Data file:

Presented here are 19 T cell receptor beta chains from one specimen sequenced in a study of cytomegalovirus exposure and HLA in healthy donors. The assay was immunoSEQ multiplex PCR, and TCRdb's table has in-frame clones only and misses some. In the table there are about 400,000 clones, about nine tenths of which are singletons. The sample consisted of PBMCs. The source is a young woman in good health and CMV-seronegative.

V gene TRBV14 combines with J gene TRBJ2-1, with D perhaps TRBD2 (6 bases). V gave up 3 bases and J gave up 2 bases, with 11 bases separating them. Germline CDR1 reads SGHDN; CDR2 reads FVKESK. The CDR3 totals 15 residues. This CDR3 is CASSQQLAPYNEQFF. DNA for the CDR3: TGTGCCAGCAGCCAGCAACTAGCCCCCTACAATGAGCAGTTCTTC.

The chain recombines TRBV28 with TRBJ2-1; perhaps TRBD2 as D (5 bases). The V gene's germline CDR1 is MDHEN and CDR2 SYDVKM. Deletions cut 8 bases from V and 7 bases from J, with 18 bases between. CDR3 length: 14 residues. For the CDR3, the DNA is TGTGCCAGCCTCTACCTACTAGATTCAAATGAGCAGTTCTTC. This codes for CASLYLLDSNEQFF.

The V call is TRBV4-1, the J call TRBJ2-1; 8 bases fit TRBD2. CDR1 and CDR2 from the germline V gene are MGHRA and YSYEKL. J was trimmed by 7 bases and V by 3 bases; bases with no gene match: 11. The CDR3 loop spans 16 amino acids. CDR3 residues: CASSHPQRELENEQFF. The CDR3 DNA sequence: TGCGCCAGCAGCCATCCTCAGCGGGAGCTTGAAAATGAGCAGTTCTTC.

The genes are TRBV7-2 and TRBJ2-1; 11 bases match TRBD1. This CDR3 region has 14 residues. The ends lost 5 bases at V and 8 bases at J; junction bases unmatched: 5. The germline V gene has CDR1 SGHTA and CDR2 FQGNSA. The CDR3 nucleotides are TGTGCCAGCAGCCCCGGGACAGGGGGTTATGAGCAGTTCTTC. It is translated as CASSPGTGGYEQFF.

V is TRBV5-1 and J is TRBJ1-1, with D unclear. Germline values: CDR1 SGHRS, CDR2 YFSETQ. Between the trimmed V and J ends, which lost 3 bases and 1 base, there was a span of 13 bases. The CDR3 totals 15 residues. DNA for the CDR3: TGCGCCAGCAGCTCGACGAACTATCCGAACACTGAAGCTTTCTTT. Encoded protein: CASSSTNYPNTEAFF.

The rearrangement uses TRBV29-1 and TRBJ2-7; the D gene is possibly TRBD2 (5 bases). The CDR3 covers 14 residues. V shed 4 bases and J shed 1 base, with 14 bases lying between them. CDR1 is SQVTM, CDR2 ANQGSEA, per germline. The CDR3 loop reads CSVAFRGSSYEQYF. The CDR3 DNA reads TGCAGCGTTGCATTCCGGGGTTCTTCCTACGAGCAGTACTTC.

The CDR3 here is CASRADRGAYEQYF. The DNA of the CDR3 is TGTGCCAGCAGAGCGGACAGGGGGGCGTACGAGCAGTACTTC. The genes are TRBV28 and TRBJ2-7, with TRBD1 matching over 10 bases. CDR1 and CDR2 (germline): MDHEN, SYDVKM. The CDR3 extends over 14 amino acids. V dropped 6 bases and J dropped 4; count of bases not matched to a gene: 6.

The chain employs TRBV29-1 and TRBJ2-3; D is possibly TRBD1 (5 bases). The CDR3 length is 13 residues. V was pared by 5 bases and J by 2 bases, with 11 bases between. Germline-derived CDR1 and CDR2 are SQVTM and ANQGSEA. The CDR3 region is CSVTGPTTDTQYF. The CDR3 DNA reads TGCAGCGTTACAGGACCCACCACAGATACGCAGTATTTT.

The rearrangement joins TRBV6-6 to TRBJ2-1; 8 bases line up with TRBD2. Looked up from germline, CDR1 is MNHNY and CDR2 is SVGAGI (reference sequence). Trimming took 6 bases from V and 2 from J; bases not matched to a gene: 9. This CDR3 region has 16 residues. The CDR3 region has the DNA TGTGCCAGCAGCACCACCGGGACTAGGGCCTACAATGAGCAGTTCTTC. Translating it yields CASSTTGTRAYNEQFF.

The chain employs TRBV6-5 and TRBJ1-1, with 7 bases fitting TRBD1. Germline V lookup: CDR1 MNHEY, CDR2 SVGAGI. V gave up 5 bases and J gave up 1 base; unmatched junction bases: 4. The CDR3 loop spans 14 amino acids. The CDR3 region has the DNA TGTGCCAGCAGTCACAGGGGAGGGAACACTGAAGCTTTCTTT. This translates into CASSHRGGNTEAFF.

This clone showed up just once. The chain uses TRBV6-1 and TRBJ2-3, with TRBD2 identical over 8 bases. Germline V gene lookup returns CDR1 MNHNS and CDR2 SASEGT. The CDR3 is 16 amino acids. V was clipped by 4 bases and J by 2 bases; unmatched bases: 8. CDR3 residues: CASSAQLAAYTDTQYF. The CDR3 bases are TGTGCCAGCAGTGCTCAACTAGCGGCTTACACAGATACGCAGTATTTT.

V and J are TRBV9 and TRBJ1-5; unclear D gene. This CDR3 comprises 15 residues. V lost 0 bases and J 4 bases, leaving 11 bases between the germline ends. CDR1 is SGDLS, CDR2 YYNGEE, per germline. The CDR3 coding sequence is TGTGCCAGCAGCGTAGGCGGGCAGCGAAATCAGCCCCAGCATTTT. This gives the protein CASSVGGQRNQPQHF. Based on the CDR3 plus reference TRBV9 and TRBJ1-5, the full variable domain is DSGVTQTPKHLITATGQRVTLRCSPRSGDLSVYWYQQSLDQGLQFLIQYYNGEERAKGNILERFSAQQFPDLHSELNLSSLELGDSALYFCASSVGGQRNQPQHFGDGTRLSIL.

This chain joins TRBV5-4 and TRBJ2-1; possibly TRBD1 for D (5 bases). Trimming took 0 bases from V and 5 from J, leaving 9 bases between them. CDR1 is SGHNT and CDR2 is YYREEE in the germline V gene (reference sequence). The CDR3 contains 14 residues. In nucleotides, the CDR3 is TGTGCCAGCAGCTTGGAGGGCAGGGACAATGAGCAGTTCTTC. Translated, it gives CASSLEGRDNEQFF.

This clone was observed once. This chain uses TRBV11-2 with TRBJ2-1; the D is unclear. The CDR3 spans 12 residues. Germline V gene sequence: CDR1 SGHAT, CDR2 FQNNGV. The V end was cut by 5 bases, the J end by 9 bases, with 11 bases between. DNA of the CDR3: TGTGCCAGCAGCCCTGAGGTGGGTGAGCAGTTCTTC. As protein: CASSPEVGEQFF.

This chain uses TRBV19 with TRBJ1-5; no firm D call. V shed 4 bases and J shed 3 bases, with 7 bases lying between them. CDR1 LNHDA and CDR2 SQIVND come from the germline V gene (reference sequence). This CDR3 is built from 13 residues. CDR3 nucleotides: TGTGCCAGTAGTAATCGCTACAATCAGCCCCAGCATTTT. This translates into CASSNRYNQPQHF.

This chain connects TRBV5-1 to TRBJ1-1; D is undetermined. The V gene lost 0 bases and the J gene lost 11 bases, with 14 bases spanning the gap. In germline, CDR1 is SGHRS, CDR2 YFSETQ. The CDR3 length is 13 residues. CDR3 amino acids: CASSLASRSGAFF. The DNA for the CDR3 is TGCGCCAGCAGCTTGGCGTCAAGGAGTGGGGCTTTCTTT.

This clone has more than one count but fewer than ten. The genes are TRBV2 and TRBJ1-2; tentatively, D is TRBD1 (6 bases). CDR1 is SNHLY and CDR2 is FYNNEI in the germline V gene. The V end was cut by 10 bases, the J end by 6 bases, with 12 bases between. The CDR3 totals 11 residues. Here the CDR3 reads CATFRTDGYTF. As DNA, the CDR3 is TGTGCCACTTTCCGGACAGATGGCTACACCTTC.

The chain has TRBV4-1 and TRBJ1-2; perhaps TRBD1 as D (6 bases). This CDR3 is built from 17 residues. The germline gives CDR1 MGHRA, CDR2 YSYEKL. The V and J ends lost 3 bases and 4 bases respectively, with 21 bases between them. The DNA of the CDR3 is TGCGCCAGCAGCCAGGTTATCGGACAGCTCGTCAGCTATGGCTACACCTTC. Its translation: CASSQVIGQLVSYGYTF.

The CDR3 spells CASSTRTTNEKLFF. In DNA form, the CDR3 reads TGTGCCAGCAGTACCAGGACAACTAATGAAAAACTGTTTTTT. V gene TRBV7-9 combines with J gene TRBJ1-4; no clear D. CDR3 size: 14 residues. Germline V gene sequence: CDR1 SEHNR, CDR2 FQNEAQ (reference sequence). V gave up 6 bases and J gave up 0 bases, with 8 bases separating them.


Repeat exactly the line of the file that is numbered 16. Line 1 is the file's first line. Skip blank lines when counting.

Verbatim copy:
This chain uses TRBV19 with TRBJ1-5; no firm D call. V shed 4 bases and J shed 3 bases, with 7 bases lying between them. CDR1 LNHDA and CDR2 SQIVND come from the germline V gene (reference sequence). This CDR3 is built from 13 residues. CDR3 nucleotides: TGTGCCAGTAGTAATCGCTACAATCAGCCCCAGCATTTT. This translates into CASSNRYNQPQHF.